S: Yes. But didi, if they study too much. Then we won’t find boys for them. Our boys don’t study that much. Twelfth pass at the most. If the girls are graduates, then they won’t find husbands.
A (still trying): Ok. But let them study. They can still get married. Everyone has to change to make things better.
S: That’s why people like having boys. Girls are a big load. My sister-in-law has had three abortions when she got to know she was expecting girls. She has five daughters and they want a son.
A: Three abortions? That’s very dangerous for her health. It’s illegal for a doctor to disclose the sex of an unborn child.
S: Yes, it’s illegal. But there are doctors who do it. There’s a clinic in Surat which does just this. Many people go there, get tested and come back. It’s famous.
A: So many of your men beat their wives daily, abuse their children and make their lives hell. You complain about your own father and brother all the time. Why are you all so obsessed with having sons?
S. What to do, didi? That’s the way thing are in our community. I will have to look for grooms among my community people. If my daughters study too much, it will be a big problem. We can’t look in other communities. People think boys are a blessing. But often they are just a headache.
A: Look, now the world is changing. Girls are doing a lot, as much as boys. Let your girls become something. If they work they will be better off in life.
S: Yes, that’s true. But they can’t be better off than their husbands. That will be a problem.
A: If you want things to change for them, then you have to start changing.
S: Yes I know. But what’s the use. Only one person can’t change. Everyone has to change.
A: (gives up)
S (grinning with great pride): But my girls speak English. They will do something. I'm worried about their college. Boys will harass them in college, and on the bus.
A: We all faced that. They will learn to handle it. (Although these days the level of harassment has reached something else. But we can't all sit at home because some 'boys' will harass us, right?)
So that’s what it comes to. She doesn’t believe that changing her thinking or practices will have any positive affect. She’s waiting for the rest of her community to take the first step. And the rest of them are waiting for someone else to change. It’s very hard to alter mindsets. There's no easy solution to this. Her girls are the only hope. They’ve gone to school. The eldest will start college next year. Hopefully, they think different. However, that may not be enough. They will have to be supremely strong to put their foot down to go against the grain, if they want to work. They will have to disregard the enormous pressure on them to get married, and produce yet another boy.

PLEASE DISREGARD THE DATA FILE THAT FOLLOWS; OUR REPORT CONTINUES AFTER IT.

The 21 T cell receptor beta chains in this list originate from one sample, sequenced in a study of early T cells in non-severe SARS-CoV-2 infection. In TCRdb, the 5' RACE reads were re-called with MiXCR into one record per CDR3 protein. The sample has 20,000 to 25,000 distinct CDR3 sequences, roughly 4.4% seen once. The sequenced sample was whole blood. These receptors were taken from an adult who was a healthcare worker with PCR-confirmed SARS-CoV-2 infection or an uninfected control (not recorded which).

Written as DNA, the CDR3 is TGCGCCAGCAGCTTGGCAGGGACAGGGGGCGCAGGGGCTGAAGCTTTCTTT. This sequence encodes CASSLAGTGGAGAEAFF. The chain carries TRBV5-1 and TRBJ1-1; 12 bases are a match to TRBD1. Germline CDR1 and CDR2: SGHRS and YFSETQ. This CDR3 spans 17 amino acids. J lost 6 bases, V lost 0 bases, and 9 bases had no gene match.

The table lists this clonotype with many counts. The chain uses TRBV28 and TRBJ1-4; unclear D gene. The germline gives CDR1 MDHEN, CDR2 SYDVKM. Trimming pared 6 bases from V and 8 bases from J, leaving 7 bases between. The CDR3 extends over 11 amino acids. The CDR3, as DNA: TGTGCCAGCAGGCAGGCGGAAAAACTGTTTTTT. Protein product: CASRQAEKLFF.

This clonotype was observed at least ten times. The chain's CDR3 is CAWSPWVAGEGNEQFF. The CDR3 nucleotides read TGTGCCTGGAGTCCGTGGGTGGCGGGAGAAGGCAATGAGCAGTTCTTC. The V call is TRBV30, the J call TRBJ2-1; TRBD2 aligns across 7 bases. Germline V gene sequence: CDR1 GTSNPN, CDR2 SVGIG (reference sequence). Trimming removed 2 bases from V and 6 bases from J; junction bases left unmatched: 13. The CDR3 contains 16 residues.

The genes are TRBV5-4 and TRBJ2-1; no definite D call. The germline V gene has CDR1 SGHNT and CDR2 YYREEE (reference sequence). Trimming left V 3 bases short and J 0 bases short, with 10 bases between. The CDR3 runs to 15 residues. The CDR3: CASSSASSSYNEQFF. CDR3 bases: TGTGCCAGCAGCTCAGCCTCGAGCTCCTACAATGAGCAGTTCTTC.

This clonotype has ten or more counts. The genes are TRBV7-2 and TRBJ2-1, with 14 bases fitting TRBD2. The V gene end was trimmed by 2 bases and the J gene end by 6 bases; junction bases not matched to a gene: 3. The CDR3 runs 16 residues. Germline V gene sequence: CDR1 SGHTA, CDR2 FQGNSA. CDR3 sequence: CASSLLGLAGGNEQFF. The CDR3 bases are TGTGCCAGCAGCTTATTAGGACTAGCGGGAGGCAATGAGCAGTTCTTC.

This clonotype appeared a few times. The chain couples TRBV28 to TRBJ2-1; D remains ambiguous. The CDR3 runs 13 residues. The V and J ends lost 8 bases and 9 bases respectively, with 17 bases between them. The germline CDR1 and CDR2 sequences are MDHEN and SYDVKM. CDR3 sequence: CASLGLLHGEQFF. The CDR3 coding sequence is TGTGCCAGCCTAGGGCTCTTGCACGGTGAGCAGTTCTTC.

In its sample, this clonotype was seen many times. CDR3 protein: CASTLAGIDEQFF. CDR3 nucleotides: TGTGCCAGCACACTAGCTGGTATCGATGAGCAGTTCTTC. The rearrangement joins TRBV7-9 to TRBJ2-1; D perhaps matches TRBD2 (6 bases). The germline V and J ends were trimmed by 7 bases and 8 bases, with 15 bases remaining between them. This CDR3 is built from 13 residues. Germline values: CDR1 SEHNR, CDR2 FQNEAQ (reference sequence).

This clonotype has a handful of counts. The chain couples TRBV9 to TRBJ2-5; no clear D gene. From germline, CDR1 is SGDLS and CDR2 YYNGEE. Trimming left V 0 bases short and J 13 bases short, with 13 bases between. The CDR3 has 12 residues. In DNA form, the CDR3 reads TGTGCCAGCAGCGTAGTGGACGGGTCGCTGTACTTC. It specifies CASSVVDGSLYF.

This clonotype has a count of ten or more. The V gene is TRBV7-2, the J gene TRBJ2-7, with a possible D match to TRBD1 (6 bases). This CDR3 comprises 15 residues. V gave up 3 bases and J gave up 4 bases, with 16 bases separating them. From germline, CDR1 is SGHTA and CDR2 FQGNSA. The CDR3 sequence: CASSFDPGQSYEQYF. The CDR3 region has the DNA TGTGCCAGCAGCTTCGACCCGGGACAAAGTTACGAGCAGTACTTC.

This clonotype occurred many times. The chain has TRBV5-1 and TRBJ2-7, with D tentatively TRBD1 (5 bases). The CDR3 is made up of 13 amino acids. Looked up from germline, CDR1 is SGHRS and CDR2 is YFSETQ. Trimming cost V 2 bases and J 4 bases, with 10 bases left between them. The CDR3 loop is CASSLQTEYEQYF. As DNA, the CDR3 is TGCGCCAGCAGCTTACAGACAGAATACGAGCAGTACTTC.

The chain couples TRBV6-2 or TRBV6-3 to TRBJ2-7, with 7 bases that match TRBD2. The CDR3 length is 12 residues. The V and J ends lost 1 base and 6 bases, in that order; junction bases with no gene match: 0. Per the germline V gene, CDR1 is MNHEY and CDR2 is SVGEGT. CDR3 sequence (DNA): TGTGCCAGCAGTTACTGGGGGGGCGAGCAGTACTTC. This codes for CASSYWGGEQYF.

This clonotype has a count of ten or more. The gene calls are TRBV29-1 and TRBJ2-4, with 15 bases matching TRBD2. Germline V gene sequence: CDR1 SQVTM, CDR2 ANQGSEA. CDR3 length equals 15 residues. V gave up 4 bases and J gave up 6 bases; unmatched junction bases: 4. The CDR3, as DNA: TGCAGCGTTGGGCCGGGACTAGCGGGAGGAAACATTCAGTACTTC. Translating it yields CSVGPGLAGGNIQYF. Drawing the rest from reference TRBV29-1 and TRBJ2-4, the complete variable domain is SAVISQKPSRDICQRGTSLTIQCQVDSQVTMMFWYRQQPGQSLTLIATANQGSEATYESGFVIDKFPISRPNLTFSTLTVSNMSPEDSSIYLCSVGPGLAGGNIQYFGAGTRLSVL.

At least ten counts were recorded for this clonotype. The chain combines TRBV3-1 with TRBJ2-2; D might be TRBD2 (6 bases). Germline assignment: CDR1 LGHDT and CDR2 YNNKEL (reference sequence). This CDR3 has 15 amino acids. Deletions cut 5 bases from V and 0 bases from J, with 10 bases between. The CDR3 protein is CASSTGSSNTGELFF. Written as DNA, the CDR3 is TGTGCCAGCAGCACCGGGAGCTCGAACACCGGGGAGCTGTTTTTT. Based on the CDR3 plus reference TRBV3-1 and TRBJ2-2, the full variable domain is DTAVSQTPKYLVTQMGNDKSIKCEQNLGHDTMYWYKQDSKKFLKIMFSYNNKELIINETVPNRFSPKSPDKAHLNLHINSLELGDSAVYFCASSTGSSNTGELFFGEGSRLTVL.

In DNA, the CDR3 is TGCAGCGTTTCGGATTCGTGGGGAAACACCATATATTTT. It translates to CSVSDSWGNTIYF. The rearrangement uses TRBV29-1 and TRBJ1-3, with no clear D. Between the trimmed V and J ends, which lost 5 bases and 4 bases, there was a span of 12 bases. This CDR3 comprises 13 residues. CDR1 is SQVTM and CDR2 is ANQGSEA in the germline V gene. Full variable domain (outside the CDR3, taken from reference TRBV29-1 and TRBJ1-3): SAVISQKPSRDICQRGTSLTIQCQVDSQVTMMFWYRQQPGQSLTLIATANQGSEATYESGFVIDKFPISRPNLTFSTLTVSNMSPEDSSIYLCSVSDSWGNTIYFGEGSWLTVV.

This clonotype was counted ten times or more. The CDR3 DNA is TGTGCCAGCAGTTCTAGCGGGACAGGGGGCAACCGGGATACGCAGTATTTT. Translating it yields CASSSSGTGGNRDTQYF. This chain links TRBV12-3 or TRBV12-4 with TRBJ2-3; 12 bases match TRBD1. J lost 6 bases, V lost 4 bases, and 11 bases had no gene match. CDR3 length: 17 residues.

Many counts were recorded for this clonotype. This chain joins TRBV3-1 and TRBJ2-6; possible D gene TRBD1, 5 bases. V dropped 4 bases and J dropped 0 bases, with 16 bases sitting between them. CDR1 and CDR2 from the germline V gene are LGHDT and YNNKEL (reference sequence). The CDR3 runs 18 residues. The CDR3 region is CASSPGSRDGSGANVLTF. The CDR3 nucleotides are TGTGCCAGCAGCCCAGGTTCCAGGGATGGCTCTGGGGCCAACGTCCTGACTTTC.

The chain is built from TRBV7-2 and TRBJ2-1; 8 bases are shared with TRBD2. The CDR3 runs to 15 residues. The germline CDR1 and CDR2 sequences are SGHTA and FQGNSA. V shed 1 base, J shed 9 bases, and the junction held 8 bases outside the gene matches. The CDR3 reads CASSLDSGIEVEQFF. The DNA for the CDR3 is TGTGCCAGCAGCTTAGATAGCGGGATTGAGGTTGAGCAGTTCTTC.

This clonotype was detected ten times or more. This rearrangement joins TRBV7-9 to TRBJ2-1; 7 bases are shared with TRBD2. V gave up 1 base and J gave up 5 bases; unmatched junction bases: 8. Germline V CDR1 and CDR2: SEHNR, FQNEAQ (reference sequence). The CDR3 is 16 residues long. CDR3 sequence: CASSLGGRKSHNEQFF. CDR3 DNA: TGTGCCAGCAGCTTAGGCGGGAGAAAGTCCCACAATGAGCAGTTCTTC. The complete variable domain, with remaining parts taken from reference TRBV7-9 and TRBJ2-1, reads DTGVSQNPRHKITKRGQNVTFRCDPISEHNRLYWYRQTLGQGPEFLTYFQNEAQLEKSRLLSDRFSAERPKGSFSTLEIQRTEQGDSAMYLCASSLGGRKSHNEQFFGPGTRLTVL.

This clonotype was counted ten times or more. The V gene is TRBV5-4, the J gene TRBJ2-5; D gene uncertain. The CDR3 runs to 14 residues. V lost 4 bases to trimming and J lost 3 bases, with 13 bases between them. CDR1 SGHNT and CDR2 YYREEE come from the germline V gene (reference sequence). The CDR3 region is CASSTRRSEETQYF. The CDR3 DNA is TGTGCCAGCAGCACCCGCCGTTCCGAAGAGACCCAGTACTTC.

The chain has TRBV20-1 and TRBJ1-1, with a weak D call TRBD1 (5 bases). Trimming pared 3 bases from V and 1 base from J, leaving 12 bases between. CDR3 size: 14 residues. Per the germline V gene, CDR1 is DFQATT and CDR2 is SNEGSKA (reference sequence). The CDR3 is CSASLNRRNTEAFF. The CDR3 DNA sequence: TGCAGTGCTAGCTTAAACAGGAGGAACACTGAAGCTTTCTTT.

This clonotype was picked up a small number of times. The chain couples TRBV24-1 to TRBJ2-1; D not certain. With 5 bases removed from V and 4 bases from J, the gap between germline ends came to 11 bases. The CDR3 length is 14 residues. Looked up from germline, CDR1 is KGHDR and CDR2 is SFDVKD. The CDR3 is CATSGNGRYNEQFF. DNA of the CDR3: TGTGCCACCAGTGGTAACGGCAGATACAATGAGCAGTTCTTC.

Phew! It’s been a hot summer in more ways than one. Besides slurping mangoes and sweating buckets, we Indians actually came out in droves and voted.
We often feel that we are a divided country. We’re just too big, too populated, and too diverse to actually feel like one nation. But this time there was something common amongst all Indians, across the length and breadth of the land. We were all totally fed up with our last Government. Everyone unanimously felt that enough is enough. Now why we were so fed up is another story altogether (more than a story actually, it can form a series of books). But it was a new experience to see everyone throw their vote behind one man. Congress made desperate last-minute barbs by calling him ‘chaiwalla’, and referring to a 56 inch chest, but in the end they had to put their tail between their legs and run for cover, because the people of India gave them a good, solid, well-deserved kick. It feels great that they’ve been squashed (for the present at least), like that lazy, disgusting cockroach that lurks in the corner of your kitchen.